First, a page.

Dr. Volkow next spoke about the Precision Medicine Initiative (PMI). The President has proposed a budget of $215 million for FY 2016; of this, $130 million will be used to start building the PMI research cohort. A PMI Working Group of the Advisory Committee to the NIH Director (ACD), including experts from many disciplines and sectors, was established to help plan for the creation and management of the PMI research cohort. The PMI Working Group’s report of recommendations will be delivered to the ACD sometime in September 2015. The advantage to NIDA with the PMI initiative is the opportunity to collect data and understand how the use of drugs influences medical outcomes; as well as gathering information on whether a decrease in the amount of a substance used has a beneficial effect on health outcomes. This would help the FDA alter its requirements and end points for studies on new addiction medications from total abstinence to decrease in amount used. One of the biggest challenges with gathering such data is maintaining individual privacy laws.
She then discussed the NIH Strategic Plan, which was requested by Congress and due by December 2015. Three major themes have been identified: Fundamental Science, Health Promotion and Disease Prevention, and Treatments and Cures. Dr. Lawrence Tabak, Principal Deputy Director for NIH has been leading this task, and will be presenting to NIDA Council following Dr. Volkow’s presentation.
Dr. Volkow then discussed progress in updating the federal regulations known as the Common Rule that were established in 1991 to protect individuals who participate in research. Although the regulations have been amended over the years, they have not kept pace with the evolving human research enterprise. Over the last several years, a set of proposed revisions have been developed and a Notice of Proposed Rule Making will soon be published in which input from the public will be sought. The overarching goals of the modernization efforts are to enhance protection of and respect for research participants, and to increase the efficiency of the oversight process. The expected major reforms are to calibrate oversight to level of risk, to enhance respect for research participants, to facilitate broad participation in research, to increase privacy and security safeguards, and to streamline the IRB review process.
NIH recognizes both the significance and complexity of this rule, and will support stakeholder meetings to ensure informed comments from the public, patient organization, and industry, in addition to investigators and institutions. Next steps will be to publish it in the Federal Register with a 90 day public comment period, consider public comments, and develop and publish the final rule.
The final NIH activity that Dr. Volkow spoke about was funding of AIDS-related research. It is critical to ensure that NIH AIDS funds are supporting the highest priorities for the next 3-5 years. These priorities are: 1) Reduced incidence, including vaccines, 2) next generation of HIV therapies with better safety and ease of use, 3) research toward a cure, 4) HIV-associated comorbidities and co-infections. The cross cutting areas that will influence funding are basic research, health disparities, and training. She then spoke about how the NIH Office of AIDS Research (OAR) is planning on implementing these priorities in January 2016. First, the Center for Scientific Review will revise its referral guidelines and restructure the AIDS IRG study sections; OAR will review draft FOAs and Requests for Applications to ensure that they are properly aligned with the new priorities; OAR in consultation with the NIH Director may utilize its 3% transfer authority to transfer AIDS funds between ICs; OAR will require that all new and competing renewal projects are aligned with the highest overarching AIDS priorities; and all new and competing renewal projects will be pro-rated on the basis of their AIDS proportion.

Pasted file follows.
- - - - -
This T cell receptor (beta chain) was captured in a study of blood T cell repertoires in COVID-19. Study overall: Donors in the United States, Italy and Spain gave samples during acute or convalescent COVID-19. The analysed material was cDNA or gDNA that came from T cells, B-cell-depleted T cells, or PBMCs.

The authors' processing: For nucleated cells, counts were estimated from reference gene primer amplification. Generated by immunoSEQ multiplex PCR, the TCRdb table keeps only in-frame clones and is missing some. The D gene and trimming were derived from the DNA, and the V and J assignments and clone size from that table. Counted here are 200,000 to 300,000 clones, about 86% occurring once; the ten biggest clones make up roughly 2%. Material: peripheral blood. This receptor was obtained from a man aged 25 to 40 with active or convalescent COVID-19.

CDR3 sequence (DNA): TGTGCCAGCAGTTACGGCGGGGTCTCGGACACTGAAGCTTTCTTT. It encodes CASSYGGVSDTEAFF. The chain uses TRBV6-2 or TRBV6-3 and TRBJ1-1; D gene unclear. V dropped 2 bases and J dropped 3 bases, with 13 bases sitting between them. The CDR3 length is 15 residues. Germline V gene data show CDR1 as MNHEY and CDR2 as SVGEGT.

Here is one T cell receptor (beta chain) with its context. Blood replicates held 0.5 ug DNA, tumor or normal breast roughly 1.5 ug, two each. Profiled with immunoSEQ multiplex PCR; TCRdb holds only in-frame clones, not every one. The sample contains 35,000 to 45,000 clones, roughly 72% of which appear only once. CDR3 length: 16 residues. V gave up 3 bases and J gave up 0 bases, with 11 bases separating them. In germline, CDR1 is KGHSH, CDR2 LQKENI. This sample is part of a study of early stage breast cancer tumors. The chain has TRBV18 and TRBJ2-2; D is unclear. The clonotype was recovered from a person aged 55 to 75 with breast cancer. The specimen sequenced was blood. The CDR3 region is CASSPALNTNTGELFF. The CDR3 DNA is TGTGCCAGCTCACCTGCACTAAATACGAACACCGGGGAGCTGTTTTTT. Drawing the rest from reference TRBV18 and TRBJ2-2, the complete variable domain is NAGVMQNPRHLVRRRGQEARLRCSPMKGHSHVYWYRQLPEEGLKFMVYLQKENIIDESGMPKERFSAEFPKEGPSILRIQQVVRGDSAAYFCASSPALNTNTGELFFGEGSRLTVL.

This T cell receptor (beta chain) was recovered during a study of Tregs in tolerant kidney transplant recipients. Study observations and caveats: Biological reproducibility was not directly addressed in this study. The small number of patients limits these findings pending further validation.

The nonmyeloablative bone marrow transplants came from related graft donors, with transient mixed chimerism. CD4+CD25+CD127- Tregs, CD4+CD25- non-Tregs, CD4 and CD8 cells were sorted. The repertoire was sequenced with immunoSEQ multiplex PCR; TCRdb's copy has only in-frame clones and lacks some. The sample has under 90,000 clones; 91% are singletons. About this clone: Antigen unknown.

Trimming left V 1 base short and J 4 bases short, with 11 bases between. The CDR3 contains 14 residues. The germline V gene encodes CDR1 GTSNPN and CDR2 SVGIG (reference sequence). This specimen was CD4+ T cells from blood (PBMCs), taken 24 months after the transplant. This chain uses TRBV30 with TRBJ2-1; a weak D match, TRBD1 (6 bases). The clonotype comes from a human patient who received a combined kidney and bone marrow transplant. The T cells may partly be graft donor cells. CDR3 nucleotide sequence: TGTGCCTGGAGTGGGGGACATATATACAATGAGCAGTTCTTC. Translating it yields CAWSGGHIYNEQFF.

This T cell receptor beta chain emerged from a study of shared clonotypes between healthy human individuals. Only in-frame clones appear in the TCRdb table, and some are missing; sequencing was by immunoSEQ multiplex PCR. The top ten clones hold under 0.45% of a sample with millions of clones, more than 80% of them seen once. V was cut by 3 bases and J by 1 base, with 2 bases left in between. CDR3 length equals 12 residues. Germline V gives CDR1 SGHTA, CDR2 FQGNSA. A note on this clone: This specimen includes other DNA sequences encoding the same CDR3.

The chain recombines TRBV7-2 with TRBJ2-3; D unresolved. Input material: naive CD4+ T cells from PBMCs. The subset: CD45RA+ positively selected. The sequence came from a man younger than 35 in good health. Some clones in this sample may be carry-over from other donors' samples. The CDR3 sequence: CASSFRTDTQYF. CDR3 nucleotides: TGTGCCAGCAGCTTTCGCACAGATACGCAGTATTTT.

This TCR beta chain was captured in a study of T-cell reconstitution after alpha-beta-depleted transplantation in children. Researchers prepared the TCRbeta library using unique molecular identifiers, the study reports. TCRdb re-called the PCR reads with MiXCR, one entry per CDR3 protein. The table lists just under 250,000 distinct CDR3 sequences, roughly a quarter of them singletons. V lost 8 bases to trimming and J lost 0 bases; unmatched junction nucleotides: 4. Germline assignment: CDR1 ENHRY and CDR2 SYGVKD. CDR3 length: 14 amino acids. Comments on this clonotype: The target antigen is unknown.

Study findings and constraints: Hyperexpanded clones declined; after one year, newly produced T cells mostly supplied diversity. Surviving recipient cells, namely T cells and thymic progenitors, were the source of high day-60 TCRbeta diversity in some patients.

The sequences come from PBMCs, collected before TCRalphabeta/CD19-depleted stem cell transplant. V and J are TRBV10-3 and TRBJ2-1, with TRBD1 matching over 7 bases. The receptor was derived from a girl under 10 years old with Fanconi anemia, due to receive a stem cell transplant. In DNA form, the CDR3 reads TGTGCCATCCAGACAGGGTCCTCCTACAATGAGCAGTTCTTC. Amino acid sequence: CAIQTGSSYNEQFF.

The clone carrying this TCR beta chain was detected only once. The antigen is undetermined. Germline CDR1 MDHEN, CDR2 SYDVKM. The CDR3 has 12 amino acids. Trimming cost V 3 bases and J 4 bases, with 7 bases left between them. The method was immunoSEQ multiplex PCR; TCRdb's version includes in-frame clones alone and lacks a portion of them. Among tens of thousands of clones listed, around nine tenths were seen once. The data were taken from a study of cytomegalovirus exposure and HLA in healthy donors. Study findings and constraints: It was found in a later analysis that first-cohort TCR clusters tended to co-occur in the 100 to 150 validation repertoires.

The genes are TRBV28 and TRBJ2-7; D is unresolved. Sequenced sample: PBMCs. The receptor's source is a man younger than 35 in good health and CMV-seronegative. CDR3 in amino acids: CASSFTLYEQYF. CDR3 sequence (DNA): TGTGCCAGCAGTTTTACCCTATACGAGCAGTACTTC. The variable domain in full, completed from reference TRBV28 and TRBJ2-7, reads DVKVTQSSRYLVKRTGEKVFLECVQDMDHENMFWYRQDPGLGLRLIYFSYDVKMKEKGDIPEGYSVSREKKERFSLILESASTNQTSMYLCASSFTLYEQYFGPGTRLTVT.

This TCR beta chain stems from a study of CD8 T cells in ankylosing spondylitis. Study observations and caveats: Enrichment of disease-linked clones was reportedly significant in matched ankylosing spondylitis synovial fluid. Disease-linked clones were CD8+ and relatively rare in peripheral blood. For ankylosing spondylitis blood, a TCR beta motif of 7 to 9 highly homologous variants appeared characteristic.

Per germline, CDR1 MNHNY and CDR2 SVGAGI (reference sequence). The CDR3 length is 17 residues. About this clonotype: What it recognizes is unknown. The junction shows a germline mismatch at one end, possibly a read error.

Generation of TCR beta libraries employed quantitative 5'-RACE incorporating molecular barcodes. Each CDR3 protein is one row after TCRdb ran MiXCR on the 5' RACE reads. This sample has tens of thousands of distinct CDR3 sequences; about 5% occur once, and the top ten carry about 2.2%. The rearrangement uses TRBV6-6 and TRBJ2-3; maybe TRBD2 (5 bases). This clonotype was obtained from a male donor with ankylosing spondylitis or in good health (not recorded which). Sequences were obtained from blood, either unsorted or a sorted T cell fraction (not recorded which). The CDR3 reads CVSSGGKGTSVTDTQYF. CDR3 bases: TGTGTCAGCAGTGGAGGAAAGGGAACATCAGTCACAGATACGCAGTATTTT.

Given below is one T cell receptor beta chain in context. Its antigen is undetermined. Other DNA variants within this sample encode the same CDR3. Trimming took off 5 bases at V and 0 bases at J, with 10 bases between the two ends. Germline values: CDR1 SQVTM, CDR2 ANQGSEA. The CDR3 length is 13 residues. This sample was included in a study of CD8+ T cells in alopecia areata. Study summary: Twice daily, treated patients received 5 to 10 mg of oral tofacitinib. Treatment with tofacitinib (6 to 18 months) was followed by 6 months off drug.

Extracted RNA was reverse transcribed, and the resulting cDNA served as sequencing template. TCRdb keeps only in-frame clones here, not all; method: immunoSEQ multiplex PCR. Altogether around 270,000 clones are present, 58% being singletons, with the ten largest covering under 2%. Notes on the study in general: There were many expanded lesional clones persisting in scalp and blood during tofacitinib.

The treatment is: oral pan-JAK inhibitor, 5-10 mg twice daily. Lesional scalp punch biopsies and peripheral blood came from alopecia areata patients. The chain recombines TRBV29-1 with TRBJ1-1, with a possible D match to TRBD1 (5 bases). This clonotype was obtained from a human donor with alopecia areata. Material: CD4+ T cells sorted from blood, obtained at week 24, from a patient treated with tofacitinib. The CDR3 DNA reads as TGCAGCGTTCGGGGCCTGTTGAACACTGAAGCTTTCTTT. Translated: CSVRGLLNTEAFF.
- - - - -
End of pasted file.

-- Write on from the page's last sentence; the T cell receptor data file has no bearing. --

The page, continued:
She reminded Council that since one third of NIDA’s budget is related to HIV/AIDS research, this will in turn affect which applications NIDA will be funding in the future. Thus she has requested the help of NIDA Advisory Council members (Drs. Verdin, Strathdee, Hildreth, Auerbach), as well as other NIDA staff to serve on a NIDA HIV Council Subcommittee Workgroup to help identify priority areas of research and strategies that blend the comorbidities of substance use disorders and HIV.
Dr. Volkow went on to highlight NIDA priorities, beginning with HIV. She noted that drugs continue to drive the HIV epidemic and thus, this area remains a priority. She provided examples of recent outbreaks that show how HIV can disseminate very rapidly among injection drug users (IDU). The first was a recent study in Greece showing how an outbreak of HIV linked to IDU occurred after budgetary constraints limited the operation of needle and syringe exchange programs, as well as medication-assisted treatment clinics. Greece then implemented an aggressive intervention to reverse this, and was able to decrease its new HIV cases in IDU to 84 in 2014 (down from 266 new cases in 2011 and 547 new cases in 2012). The second example was previously discussed at the May 2015 NIDA Advisory Council meeting, in which a recent (Jan, 2015) outbreak of HIV was linked to IDU of oxymorphone in Indiana.